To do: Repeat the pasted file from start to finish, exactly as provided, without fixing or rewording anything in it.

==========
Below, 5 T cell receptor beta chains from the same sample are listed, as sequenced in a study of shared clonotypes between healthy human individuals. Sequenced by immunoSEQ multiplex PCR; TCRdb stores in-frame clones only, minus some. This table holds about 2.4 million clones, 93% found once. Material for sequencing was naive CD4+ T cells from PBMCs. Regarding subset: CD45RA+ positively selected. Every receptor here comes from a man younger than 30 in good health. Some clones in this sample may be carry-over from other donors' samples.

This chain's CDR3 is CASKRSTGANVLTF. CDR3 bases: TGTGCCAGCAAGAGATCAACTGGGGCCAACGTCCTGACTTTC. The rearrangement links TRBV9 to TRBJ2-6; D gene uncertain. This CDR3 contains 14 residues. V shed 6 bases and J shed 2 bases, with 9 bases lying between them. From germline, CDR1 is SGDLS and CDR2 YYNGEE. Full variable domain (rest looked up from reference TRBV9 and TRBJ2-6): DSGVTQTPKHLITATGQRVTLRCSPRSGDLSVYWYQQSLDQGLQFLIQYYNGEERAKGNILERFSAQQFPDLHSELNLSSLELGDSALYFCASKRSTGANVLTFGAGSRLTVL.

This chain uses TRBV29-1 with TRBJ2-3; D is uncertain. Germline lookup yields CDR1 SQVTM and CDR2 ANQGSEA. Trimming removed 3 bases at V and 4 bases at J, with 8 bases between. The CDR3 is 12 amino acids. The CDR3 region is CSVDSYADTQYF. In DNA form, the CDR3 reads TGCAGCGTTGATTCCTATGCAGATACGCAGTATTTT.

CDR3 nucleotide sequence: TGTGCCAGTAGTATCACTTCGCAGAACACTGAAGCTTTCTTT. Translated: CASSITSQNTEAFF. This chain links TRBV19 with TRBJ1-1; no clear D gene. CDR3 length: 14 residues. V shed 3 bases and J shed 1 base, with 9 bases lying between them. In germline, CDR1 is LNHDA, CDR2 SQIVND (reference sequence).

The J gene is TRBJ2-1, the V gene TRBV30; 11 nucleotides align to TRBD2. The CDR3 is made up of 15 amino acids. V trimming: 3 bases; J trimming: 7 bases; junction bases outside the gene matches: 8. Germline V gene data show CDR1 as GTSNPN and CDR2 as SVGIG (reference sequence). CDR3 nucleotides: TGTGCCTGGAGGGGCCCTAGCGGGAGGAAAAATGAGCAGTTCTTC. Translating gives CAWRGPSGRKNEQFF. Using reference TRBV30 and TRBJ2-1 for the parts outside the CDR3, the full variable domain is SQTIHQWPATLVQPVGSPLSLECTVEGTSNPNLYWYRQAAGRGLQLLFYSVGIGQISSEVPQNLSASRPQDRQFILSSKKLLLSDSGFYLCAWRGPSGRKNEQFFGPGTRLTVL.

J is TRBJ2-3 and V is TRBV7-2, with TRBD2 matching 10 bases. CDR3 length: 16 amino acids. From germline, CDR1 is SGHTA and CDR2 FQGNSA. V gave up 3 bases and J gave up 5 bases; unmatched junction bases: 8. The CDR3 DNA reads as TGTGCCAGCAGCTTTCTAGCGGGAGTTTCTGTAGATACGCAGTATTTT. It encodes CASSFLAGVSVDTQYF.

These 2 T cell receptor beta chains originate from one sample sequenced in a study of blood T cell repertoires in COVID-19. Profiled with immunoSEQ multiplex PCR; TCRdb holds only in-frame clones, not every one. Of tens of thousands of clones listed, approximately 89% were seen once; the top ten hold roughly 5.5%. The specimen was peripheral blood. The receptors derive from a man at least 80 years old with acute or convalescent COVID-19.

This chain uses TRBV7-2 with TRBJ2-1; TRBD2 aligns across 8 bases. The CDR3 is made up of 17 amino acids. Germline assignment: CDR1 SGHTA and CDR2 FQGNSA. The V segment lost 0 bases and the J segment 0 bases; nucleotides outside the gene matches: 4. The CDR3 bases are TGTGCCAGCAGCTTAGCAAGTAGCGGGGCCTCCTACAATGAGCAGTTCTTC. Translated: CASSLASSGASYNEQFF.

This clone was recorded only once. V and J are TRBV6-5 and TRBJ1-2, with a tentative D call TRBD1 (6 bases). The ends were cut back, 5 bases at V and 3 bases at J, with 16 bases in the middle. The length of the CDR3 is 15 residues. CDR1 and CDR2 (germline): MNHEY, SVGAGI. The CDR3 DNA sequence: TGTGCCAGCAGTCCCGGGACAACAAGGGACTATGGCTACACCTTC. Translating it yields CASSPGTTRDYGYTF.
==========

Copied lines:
Below, 5 T cell receptor beta chains from the same sample are listed, as sequenced in a study of shared clonotypes between healthy human individuals. Sequenced by immunoSEQ multiplex PCR; TCRdb stores in-frame clones only, minus some. This table holds about 2.4 million clones, 93% found once. Material for sequencing was naive CD4+ T cells from PBMCs. Regarding subset: CD45RA+ positively selected. Every receptor here comes from a man younger than 30 in good health. Some clones in this sample may be carry-over from other donors' samples.

This chain's CDR3 is CASKRSTGANVLTF. CDR3 bases: TGTGCCAGCAAGAGATCAACTGGGGCCAACGTCCTGACTTTC. The rearrangement links TRBV9 to TRBJ2-6; D gene uncertain. This CDR3 contains 14 residues. V shed 6 bases and J shed 2 bases, with 9 bases lying between them. From germline, CDR1 is SGDLS and CDR2 YYNGEE. Full variable domain (rest looked up from reference TRBV9 and TRBJ2-6): DSGVTQTPKHLITATGQRVTLRCSPRSGDLSVYWYQQSLDQGLQFLIQYYNGEERAKGNILERFSAQQFPDLHSELNLSSLELGDSALYFCASKRSTGANVLTFGAGSRLTVL.

This chain uses TRBV29-1 with TRBJ2-3; D is uncertain. Germline lookup yields CDR1 SQVTM and CDR2 ANQGSEA. Trimming removed 3 bases at V and 4 bases at J, with 8 bases between. The CDR3 is 12 amino acids. The CDR3 region is CSVDSYADTQYF. In DNA form, the CDR3 reads TGCAGCGTTGATTCCTATGCAGATACGCAGTATTTT.

CDR3 nucleotide sequence: TGTGCCAGTAGTATCACTTCGCAGAACACTGAAGCTTTCTTT. Translated: CASSITSQNTEAFF. This chain links TRBV19 with TRBJ1-1; no clear D gene. CDR3 length: 14 residues. V shed 3 bases and J shed 1 base, with 9 bases lying between them. In germline, CDR1 is LNHDA, CDR2 SQIVND (reference sequence).

The J gene is TRBJ2-1, the V gene TRBV30; 11 nucleotides align to TRBD2. The CDR3 is made up of 15 amino acids. V trimming: 3 bases; J trimming: 7 bases; junction bases outside the gene matches: 8. Germline V gene data show CDR1 as GTSNPN and CDR2 as SVGIG (reference sequence). CDR3 nucleotides: TGTGCCTGGAGGGGCCCTAGCGGGAGGAAAAATGAGCAGTTCTTC. Translating gives CAWRGPSGRKNEQFF. Using reference TRBV30 and TRBJ2-1 for the parts outside the CDR3, the full variable domain is SQTIHQWPATLVQPVGSPLSLECTVEGTSNPNLYWYRQAAGRGLQLLFYSVGIGQISSEVPQNLSASRPQDRQFILSSKKLLLSDSGFYLCAWRGPSGRKNEQFFGPGTRLTVL.

J is TRBJ2-3 and V is TRBV7-2, with TRBD2 matching 10 bases. CDR3 length: 16 amino acids. From germline, CDR1 is SGHTA and CDR2 FQGNSA. V gave up 3 bases and J gave up 5 bases; unmatched junction bases: 8. The CDR3 DNA reads as TGTGCCAGCAGCTTTCTAGCGGGAGTTTCTGTAGATACGCAGTATTTT. It encodes CASSFLAGVSVDTQYF.

These 2 T cell receptor beta chains originate from one sample sequenced in a study of blood T cell repertoires in COVID-19. Profiled with immunoSEQ multiplex PCR; TCRdb holds only in-frame clones, not every one. Of tens of thousands of clones listed, approximately 89% were seen once; the top ten hold roughly 5.5%. The specimen was peripheral blood. The receptors derive from a man at least 80 years old with acute or convalescent COVID-19.

This chain uses TRBV7-2 with TRBJ2-1; TRBD2 aligns across 8 bases. The CDR3 is made up of 17 amino acids. Germline assignment: CDR1 SGHTA and CDR2 FQGNSA. The V segment lost 0 bases and the J segment 0 bases; nucleotides outside the gene matches: 4. The CDR3 bases are TGTGCCAGCAGCTTAGCAAGTAGCGGGGCCTCCTACAATGAGCAGTTCTTC. Translated: CASSLASSGASYNEQFF.

This clone was recorded only once. V and J are TRBV6-5 and TRBJ1-2, with a tentative D call TRBD1 (6 bases). The ends were cut back, 5 bases at V and 3 bases at J, with 16 bases in the middle. The length of the CDR3 is 15 residues. CDR1 and CDR2 (germline): MNHEY, SVGAGI. The CDR3 DNA sequence: TGTGCCAGCAGTCCCGGGACAACAAGGGACTATGGCTACACCTTC. Translating it yields CASSPGTTRDYGYTF.